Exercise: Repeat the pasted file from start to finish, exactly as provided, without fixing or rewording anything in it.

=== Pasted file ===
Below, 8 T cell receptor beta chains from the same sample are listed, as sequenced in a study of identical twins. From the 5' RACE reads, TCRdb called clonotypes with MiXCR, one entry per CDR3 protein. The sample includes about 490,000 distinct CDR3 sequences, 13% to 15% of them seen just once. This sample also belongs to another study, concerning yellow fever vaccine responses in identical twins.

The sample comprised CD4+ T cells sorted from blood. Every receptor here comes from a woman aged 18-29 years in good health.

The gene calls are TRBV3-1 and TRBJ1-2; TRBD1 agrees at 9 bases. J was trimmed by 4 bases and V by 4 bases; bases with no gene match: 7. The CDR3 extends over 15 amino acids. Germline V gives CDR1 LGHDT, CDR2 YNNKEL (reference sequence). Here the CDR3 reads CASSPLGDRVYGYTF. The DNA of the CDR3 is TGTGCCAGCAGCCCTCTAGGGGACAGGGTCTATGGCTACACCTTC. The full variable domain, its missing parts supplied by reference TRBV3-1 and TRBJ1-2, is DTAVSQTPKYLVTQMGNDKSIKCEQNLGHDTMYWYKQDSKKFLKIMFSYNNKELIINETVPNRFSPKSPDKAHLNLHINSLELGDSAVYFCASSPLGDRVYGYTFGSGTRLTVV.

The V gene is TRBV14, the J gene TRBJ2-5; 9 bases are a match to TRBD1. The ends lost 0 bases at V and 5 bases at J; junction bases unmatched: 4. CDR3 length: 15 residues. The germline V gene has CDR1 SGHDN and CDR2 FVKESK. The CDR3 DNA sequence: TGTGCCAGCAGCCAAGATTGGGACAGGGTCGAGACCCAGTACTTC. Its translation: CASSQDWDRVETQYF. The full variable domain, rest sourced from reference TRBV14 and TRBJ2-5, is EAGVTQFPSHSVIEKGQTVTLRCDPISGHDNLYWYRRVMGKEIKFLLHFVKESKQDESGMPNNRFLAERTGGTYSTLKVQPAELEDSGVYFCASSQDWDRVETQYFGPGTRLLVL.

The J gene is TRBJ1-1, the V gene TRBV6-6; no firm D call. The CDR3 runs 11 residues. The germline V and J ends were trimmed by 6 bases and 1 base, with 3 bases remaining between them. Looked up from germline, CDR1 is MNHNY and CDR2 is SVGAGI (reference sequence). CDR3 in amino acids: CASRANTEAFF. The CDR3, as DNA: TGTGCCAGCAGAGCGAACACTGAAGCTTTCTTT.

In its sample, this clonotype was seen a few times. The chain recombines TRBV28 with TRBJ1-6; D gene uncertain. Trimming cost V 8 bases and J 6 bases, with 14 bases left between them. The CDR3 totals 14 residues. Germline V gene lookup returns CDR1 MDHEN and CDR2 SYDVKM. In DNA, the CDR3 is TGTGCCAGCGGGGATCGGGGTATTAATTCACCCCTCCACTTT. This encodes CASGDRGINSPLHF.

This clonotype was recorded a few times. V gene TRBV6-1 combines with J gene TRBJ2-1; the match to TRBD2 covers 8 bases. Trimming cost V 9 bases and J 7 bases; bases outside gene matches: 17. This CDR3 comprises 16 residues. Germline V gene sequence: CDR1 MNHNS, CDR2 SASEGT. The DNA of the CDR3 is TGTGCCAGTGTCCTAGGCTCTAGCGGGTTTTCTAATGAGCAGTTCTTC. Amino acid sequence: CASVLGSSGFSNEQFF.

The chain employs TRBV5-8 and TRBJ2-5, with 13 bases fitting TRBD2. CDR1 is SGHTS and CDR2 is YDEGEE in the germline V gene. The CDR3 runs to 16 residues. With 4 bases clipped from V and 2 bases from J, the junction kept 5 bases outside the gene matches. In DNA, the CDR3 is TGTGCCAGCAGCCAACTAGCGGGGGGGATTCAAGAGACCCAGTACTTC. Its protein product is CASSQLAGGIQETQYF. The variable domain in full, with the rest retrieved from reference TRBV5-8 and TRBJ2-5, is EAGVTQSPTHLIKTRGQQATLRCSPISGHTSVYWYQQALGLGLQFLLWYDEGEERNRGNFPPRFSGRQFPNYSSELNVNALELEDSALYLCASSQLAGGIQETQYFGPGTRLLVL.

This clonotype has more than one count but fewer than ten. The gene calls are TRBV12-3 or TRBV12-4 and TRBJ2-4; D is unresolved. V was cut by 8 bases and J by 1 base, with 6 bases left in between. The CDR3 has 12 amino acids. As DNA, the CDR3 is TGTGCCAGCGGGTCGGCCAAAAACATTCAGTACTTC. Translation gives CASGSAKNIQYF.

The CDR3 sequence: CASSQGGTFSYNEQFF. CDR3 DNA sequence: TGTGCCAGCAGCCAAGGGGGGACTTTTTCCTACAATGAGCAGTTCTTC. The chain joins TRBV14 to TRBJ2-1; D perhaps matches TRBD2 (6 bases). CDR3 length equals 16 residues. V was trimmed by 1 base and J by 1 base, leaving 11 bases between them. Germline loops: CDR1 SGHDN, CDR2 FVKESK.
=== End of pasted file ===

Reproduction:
Below, 8 T cell receptor beta chains from the same sample are listed, as sequenced in a study of identical twins. From the 5' RACE reads, TCRdb called clonotypes with MiXCR, one entry per CDR3 protein. The sample includes about 490,000 distinct CDR3 sequences, 13% to 15% of them seen just once. This sample also belongs to another study, concerning yellow fever vaccine responses in identical twins.

The sample comprised CD4+ T cells sorted from blood. Every receptor here comes from a woman aged 18-29 years in good health.

The gene calls are TRBV3-1 and TRBJ1-2; TRBD1 agrees at 9 bases. J was trimmed by 4 bases and V by 4 bases; bases with no gene match: 7. The CDR3 extends over 15 amino acids. Germline V gives CDR1 LGHDT, CDR2 YNNKEL (reference sequence). Here the CDR3 reads CASSPLGDRVYGYTF. The DNA of the CDR3 is TGTGCCAGCAGCCCTCTAGGGGACAGGGTCTATGGCTACACCTTC. The full variable domain, its missing parts supplied by reference TRBV3-1 and TRBJ1-2, is DTAVSQTPKYLVTQMGNDKSIKCEQNLGHDTMYWYKQDSKKFLKIMFSYNNKELIINETVPNRFSPKSPDKAHLNLHINSLELGDSAVYFCASSPLGDRVYGYTFGSGTRLTVV.

The V gene is TRBV14, the J gene TRBJ2-5; 9 bases are a match to TRBD1. The ends lost 0 bases at V and 5 bases at J; junction bases unmatched: 4. CDR3 length: 15 residues. The germline V gene has CDR1 SGHDN and CDR2 FVKESK. The CDR3 DNA sequence: TGTGCCAGCAGCCAAGATTGGGACAGGGTCGAGACCCAGTACTTC. Its translation: CASSQDWDRVETQYF. The full variable domain, rest sourced from reference TRBV14 and TRBJ2-5, is EAGVTQFPSHSVIEKGQTVTLRCDPISGHDNLYWYRRVMGKEIKFLLHFVKESKQDESGMPNNRFLAERTGGTYSTLKVQPAELEDSGVYFCASSQDWDRVETQYFGPGTRLLVL.

The J gene is TRBJ1-1, the V gene TRBV6-6; no firm D call. The CDR3 runs 11 residues. The germline V and J ends were trimmed by 6 bases and 1 base, with 3 bases remaining between them. Looked up from germline, CDR1 is MNHNY and CDR2 is SVGAGI (reference sequence). CDR3 in amino acids: CASRANTEAFF. The CDR3, as DNA: TGTGCCAGCAGAGCGAACACTGAAGCTTTCTTT.

In its sample, this clonotype was seen a few times. The chain recombines TRBV28 with TRBJ1-6; D gene uncertain. Trimming cost V 8 bases and J 6 bases, with 14 bases left between them. The CDR3 totals 14 residues. Germline V gene lookup returns CDR1 MDHEN and CDR2 SYDVKM. In DNA, the CDR3 is TGTGCCAGCGGGGATCGGGGTATTAATTCACCCCTCCACTTT. This encodes CASGDRGINSPLHF.

This clonotype was recorded a few times. V gene TRBV6-1 combines with J gene TRBJ2-1; the match to TRBD2 covers 8 bases. Trimming cost V 9 bases and J 7 bases; bases outside gene matches: 17. This CDR3 comprises 16 residues. Germline V gene sequence: CDR1 MNHNS, CDR2 SASEGT. The DNA of the CDR3 is TGTGCCAGTGTCCTAGGCTCTAGCGGGTTTTCTAATGAGCAGTTCTTC. Amino acid sequence: CASVLGSSGFSNEQFF.

The chain employs TRBV5-8 and TRBJ2-5, with 13 bases fitting TRBD2. CDR1 is SGHTS and CDR2 is YDEGEE in the germline V gene. The CDR3 runs to 16 residues. With 4 bases clipped from V and 2 bases from J, the junction kept 5 bases outside the gene matches. In DNA, the CDR3 is TGTGCCAGCAGCCAACTAGCGGGGGGGATTCAAGAGACCCAGTACTTC. Its protein product is CASSQLAGGIQETQYF. The variable domain in full, with the rest retrieved from reference TRBV5-8 and TRBJ2-5, is EAGVTQSPTHLIKTRGQQATLRCSPISGHTSVYWYQQALGLGLQFLLWYDEGEERNRGNFPPRFSGRQFPNYSSELNVNALELEDSALYLCASSQLAGGIQETQYFGPGTRLLVL.

This clonotype has more than one count but fewer than ten. The gene calls are TRBV12-3 or TRBV12-4 and TRBJ2-4; D is unresolved. V was cut by 8 bases and J by 1 base, with 6 bases left in between. The CDR3 has 12 amino acids. As DNA, the CDR3 is TGTGCCAGCGGGTCGGCCAAAAACATTCAGTACTTC. Translation gives CASGSAKNIQYF.

The CDR3 sequence: CASSQGGTFSYNEQFF. CDR3 DNA sequence: TGTGCCAGCAGCCAAGGGGGGACTTTTTCCTACAATGAGCAGTTCTTC. The chain joins TRBV14 to TRBJ2-1; D perhaps matches TRBD2 (6 bases). CDR3 length equals 16 residues. V was trimmed by 1 base and J by 1 base, leaving 11 bases between them. Germline loops: CDR1 SGHDN, CDR2 FVKESK.